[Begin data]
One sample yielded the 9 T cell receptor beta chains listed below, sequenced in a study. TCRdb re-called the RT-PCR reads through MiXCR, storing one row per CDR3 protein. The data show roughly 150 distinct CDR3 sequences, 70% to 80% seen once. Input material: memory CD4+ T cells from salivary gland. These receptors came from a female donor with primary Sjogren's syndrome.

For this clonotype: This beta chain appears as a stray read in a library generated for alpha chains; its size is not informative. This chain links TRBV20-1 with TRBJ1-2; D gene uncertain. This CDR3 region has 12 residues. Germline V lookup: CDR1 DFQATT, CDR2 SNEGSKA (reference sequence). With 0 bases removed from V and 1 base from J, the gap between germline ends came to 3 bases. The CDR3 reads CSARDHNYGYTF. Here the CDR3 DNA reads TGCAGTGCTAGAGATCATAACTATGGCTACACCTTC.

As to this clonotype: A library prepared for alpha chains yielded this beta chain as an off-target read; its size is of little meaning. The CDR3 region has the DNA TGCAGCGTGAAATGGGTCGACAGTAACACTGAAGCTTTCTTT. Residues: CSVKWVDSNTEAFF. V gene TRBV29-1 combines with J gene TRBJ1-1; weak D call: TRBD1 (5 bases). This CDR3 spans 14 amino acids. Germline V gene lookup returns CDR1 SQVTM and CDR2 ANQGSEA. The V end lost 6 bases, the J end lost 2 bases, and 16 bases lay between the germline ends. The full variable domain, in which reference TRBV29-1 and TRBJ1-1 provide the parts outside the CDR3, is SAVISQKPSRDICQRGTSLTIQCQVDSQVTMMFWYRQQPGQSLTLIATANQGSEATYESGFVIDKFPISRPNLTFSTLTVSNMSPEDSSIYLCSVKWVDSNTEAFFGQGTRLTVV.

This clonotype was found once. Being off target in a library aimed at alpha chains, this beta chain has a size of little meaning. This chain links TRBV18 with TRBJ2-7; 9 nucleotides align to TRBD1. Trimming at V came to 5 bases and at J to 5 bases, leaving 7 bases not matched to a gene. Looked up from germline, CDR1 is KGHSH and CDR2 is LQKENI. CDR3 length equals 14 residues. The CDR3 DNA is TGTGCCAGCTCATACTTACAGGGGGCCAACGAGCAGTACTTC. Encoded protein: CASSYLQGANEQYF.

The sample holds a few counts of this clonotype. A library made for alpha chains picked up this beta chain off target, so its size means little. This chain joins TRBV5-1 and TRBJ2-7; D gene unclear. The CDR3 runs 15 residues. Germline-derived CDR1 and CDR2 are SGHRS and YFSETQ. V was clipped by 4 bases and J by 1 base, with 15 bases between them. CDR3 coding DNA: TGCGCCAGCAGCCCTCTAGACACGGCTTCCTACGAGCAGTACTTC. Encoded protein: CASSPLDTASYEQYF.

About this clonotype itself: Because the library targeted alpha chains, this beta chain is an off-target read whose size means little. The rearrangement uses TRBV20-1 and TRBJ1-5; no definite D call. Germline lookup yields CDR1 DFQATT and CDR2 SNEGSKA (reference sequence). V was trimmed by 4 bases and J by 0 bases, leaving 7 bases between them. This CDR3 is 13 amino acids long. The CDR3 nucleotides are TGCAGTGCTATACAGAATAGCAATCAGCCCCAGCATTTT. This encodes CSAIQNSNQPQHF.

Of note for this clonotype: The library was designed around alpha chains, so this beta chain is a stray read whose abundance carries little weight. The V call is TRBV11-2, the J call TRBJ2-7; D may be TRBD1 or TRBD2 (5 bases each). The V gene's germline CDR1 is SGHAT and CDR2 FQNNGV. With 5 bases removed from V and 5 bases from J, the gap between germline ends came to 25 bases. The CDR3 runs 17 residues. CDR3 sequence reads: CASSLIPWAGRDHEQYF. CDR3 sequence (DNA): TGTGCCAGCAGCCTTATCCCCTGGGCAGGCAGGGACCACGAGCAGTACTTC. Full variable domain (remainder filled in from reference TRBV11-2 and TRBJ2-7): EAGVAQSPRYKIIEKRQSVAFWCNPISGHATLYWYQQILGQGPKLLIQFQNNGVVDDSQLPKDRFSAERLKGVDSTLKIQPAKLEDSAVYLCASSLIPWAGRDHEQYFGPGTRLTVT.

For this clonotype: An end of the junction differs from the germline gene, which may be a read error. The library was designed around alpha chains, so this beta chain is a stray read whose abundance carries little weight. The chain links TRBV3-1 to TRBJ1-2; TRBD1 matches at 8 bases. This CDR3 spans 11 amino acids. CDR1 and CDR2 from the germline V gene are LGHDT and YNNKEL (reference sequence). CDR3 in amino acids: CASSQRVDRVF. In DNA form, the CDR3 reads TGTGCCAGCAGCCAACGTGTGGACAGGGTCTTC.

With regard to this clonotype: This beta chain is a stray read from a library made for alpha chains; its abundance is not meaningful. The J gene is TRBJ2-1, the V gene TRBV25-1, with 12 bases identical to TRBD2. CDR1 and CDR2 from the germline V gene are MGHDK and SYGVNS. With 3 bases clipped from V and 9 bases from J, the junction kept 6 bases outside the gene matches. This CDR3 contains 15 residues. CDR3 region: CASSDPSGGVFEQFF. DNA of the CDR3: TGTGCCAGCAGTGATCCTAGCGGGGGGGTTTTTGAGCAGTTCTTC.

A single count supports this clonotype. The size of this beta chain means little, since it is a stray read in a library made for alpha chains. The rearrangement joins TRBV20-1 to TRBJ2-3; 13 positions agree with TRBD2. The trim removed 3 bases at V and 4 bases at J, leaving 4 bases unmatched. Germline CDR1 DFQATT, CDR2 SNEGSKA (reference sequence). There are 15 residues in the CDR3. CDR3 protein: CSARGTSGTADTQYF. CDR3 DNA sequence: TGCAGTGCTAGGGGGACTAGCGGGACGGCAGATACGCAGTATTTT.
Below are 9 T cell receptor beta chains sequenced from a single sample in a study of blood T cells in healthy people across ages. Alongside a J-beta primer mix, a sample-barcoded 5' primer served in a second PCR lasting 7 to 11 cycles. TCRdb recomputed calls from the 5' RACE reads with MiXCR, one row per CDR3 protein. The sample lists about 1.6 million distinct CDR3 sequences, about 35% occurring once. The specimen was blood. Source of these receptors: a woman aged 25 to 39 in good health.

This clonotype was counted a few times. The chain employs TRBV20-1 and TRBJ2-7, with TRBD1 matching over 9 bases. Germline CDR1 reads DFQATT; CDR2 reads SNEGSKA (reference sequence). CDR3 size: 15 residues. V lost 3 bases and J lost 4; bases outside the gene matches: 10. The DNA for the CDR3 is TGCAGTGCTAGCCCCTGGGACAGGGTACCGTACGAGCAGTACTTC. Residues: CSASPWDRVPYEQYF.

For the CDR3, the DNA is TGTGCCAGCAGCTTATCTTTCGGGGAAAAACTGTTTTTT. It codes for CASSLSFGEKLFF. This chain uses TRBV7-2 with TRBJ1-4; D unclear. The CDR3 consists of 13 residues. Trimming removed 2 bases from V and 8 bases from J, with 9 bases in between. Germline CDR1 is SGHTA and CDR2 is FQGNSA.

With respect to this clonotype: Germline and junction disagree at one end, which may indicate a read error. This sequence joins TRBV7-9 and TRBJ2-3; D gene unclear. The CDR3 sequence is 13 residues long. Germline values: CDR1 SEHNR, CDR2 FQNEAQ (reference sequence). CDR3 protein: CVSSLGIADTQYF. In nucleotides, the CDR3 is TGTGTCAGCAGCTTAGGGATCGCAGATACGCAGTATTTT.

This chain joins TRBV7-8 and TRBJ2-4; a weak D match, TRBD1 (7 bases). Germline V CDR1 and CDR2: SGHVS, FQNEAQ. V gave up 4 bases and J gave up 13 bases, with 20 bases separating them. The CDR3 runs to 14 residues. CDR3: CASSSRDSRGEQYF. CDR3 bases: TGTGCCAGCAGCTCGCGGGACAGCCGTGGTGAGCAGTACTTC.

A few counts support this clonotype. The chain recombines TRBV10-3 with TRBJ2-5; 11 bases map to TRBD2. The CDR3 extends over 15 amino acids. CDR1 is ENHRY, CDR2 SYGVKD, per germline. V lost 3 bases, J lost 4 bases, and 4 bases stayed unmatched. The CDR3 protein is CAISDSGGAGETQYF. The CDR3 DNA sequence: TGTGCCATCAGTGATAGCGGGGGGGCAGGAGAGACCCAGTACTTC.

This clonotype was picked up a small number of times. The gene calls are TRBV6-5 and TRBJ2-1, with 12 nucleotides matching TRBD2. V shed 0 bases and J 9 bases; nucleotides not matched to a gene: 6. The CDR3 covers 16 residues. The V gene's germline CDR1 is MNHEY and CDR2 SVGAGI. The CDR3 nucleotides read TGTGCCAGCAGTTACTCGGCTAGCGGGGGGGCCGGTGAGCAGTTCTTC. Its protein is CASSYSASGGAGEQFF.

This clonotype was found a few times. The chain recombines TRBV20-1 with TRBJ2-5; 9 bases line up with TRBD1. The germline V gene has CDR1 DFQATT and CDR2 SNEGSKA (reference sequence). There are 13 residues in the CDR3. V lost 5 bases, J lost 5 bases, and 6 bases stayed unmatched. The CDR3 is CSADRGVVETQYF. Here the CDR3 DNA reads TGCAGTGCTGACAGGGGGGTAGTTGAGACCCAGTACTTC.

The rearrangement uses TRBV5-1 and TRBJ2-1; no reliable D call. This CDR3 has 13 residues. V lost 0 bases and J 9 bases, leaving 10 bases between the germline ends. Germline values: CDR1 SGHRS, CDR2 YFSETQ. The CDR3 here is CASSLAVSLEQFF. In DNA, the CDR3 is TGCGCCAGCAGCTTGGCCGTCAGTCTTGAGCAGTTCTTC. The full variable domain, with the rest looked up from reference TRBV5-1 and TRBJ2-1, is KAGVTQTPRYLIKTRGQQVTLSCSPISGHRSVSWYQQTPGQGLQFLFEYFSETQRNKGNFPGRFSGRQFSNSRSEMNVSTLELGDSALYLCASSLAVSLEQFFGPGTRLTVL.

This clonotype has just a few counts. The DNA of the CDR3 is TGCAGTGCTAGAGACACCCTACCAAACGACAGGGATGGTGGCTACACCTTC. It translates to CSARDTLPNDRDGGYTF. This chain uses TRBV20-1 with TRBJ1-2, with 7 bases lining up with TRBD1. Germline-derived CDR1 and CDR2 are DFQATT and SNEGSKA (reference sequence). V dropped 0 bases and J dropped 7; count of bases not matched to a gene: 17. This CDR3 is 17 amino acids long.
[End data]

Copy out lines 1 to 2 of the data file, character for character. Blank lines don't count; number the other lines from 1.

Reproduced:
One sample yielded the 9 T cell receptor beta chains listed below, sequenced in a study. TCRdb re-called the RT-PCR reads through MiXCR, storing one row per CDR3 protein. The data show roughly 150 distinct CDR3 sequences, 70% to 80% seen once. Input material: memory CD4+ T cells from salivary gland. These receptors came from a female donor with primary Sjogren's syndrome.

For this clonotype: This beta chain appears as a stray read in a library generated for alpha chains; its size is not informative. This chain links TRBV20-1 with TRBJ1-2; D gene uncertain. This CDR3 region has 12 residues. Germline V lookup: CDR1 DFQATT, CDR2 SNEGSKA (reference sequence). With 0 bases removed from V and 1 base from J, the gap between germline ends came to 3 bases. The CDR3 reads CSARDHNYGYTF. Here the CDR3 DNA reads TGCAGTGCTAGAGATCATAACTATGGCTACACCTTC.